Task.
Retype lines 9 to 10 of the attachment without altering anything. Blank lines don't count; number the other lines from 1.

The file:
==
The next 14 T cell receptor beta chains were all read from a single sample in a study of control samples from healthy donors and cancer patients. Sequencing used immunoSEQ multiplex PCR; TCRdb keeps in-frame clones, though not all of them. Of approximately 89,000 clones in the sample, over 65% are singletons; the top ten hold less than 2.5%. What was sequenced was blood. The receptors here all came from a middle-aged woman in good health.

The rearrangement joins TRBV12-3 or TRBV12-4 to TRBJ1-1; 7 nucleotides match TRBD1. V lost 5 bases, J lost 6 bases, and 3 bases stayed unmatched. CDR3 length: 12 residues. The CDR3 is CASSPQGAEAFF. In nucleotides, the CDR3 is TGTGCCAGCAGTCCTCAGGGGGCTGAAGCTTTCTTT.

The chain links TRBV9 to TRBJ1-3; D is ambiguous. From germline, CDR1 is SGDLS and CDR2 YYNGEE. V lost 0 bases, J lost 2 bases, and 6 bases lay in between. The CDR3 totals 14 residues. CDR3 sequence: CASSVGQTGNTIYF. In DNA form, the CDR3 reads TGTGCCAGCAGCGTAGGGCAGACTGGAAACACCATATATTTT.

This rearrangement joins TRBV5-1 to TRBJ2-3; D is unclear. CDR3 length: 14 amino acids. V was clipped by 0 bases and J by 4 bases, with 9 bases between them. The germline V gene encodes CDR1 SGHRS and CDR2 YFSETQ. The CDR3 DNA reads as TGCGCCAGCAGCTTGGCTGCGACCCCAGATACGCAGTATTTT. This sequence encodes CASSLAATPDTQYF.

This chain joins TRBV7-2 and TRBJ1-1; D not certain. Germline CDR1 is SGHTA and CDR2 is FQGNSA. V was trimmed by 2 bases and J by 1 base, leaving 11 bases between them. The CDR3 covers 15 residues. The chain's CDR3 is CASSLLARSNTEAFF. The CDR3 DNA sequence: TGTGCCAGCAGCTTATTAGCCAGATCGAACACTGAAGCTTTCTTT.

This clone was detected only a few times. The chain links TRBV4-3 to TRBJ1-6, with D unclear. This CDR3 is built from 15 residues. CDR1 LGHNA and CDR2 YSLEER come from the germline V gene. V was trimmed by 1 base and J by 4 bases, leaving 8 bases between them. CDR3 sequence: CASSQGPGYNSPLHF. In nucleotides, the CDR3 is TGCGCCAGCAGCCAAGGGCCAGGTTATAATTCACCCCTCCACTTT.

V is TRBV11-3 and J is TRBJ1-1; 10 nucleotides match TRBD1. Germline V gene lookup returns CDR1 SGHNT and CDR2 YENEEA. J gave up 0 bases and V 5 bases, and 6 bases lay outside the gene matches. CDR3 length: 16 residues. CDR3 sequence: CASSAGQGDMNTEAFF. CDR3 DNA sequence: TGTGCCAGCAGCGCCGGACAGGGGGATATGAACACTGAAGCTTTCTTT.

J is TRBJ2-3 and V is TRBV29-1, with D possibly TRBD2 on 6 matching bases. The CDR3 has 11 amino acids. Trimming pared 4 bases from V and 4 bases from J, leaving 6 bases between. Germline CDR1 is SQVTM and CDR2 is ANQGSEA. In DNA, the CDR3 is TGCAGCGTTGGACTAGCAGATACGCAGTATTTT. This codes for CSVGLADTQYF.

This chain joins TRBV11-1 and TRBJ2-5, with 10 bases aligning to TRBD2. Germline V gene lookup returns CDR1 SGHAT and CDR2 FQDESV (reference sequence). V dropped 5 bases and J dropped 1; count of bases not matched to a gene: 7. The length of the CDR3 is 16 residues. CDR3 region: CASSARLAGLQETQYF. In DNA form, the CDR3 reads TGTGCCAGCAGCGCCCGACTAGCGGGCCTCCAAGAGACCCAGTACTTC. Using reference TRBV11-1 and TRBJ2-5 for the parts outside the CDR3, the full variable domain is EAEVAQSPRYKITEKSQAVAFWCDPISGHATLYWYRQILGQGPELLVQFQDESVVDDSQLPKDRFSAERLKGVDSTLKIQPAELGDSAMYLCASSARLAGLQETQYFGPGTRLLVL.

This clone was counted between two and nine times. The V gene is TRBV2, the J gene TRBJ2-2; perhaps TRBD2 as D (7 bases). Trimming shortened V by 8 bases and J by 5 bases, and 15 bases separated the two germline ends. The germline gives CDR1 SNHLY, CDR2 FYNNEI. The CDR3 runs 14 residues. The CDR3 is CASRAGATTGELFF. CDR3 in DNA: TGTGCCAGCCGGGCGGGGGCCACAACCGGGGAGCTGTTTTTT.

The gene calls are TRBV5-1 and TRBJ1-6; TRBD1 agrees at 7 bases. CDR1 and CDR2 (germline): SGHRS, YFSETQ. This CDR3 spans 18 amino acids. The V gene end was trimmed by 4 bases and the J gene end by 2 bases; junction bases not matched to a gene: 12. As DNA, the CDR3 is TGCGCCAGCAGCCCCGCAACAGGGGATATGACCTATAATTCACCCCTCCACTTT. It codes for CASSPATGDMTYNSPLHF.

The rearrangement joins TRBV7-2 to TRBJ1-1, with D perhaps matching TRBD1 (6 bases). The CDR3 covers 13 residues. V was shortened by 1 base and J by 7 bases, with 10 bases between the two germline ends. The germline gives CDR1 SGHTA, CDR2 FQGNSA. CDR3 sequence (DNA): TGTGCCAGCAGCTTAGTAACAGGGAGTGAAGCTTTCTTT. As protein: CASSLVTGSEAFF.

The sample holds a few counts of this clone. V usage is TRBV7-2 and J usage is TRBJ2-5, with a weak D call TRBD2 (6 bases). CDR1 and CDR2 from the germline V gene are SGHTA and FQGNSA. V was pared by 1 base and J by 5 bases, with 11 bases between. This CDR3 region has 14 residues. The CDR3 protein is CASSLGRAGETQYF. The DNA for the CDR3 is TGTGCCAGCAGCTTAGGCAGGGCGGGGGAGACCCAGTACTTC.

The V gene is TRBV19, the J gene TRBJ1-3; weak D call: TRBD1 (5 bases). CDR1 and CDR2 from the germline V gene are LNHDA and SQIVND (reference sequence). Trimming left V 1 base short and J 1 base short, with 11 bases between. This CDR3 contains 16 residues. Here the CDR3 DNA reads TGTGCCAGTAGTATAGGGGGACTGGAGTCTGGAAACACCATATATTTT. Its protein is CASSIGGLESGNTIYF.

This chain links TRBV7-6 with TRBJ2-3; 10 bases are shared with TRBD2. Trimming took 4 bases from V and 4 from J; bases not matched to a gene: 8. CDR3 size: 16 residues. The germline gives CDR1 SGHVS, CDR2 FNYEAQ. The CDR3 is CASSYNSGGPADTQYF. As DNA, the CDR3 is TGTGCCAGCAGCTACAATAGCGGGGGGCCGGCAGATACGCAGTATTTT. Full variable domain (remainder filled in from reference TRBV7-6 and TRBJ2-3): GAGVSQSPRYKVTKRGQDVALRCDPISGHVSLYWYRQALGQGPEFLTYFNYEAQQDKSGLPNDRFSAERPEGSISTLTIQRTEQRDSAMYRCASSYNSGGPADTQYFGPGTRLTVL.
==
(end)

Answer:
This chain joins TRBV11-1 and TRBJ2-5, with 10 bases aligning to TRBD2. Germline V gene lookup returns CDR1 SGHAT and CDR2 FQDESV (reference sequence). V dropped 5 bases and J dropped 1; count of bases not matched to a gene: 7. The length of the CDR3 is 16 residues. CDR3 region: CASSARLAGLQETQYF. In DNA form, the CDR3 reads TGTGCCAGCAGCGCCCGACTAGCGGGCCTCCAAGAGACCCAGTACTTC. Using reference TRBV11-1 and TRBJ2-5 for the parts outside the CDR3, the full variable domain is EAEVAQSPRYKITEKSQAVAFWCDPISGHATLYWYRQILGQGPELLVQFQDESVVDDSQLPKDRFSAERLKGVDSTLKIQPAELGDSAMYLCASSARLAGLQETQYFGPGTRLLVL.

This clone was counted between two and nine times. The V gene is TRBV2, the J gene TRBJ2-2; perhaps TRBD2 as D (7 bases). Trimming shortened V by 8 bases and J by 5 bases, and 15 bases separated the two germline ends. The germline gives CDR1 SNHLY, CDR2 FYNNEI. The CDR3 runs 14 residues. The CDR3 is CASRAGATTGELFF. CDR3 in DNA: TGTGCCAGCCGGGCGGGGGCCACAACCGGGGAGCTGTTTTTT.